Understanding ACL Injuries: Do I Think I Tore Mine?

ACL (KROO-sheet) tears are common sports injuries. They happen when you’re playing sports that involve quick turns, stops and changes in direction. They often happen during football, basketball and soccer, though they can also occur in other sports that put a lot of pressure on your knees, like skiing and tennis. It’s important to know the signs and symptoms of an ACL injury, so you can get it checked out right away.

A torn ACL can make it hard or impossible to walk, jog or play sports in your usual way. You may feel pain in your knee or hear a “pop” or “snap” when the injury happens. Sometimes the ligament heals itself without surgery. You can choose to have surgery or not, depending on your activity level and lifestyle.

Do I Think I Torn My ACL?

Symptoms of an ACL tear include pain, swelling and trouble moving your knee. If you have a complete ACL tear, you won’t be able to bend or rotate your knee normally. It’s very likely you will have trouble walking up or down stairs and you’ll probably be unable to jump, play sports or do anything that requires you to put a lot of pressure on your knee.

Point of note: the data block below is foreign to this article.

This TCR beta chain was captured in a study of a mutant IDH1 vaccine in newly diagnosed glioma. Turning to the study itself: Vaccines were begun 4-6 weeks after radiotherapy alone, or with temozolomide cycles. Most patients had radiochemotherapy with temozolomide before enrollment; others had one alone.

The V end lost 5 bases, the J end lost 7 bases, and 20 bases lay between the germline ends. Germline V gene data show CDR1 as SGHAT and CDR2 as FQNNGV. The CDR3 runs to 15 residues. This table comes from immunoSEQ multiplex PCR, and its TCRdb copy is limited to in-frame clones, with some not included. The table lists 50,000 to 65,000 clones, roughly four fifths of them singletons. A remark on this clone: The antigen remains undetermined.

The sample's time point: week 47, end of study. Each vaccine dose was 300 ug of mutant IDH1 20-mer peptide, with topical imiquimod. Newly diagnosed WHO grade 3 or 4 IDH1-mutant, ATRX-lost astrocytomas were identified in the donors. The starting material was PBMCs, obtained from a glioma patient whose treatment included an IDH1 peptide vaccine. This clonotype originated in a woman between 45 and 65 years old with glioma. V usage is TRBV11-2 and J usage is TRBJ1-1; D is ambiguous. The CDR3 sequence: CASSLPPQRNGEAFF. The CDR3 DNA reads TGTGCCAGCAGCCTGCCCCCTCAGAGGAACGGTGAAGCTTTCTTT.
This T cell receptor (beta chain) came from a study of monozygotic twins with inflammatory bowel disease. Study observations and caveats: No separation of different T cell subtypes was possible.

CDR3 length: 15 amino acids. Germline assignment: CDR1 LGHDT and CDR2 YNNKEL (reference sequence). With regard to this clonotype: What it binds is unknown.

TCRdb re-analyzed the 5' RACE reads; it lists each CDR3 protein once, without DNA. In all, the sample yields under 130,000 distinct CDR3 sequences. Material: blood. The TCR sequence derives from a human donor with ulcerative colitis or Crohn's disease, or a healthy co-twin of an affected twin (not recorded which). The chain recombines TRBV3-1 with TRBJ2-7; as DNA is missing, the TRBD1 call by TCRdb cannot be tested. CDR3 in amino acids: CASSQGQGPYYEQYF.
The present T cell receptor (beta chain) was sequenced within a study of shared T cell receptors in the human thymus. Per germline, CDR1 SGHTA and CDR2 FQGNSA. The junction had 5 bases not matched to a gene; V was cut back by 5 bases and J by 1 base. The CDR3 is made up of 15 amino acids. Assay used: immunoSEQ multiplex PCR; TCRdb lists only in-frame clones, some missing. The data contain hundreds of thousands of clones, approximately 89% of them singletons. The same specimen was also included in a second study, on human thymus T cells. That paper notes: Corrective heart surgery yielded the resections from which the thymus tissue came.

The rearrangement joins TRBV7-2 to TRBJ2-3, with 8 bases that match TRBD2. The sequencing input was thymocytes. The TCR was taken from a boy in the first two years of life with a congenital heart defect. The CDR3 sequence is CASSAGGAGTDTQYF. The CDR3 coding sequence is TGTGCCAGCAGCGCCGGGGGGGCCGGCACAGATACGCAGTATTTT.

The first thing you should do if you think you tore your ACL is stop playing the sport that caused it. This will help reduce the swelling and pressure on your knee. Then you should rest your knee with ice on it and elevate it by putting it up on a pillow or chair. Take a pain reliever such as ibuprofen or acetaminophen to control the pain and swelling.

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If your doctor suspects you have a torn ACL, they’ll ask about your symptoms and when the injury happened. They’ll also do a physical exam and use tests, such as the Lachman test or anterior drawer test, to see how your knee moves and if there is any instability.

Haberfield physio will usually recommend surgery to fix a torn ACL. This surgery will replace your injured ligament with tissue that helps a new ligament grow in its place. The surgeon can use a tendon from your hamstring or a minor knee tendon, or they can get a graft from a cadaver (a dead person).

After surgery, you’ll need to do a lot of physical therapy to build up strength in your leg and knee. Most people who have surgery and follow their doctors’ instructions can return to their regular activities within 12 months.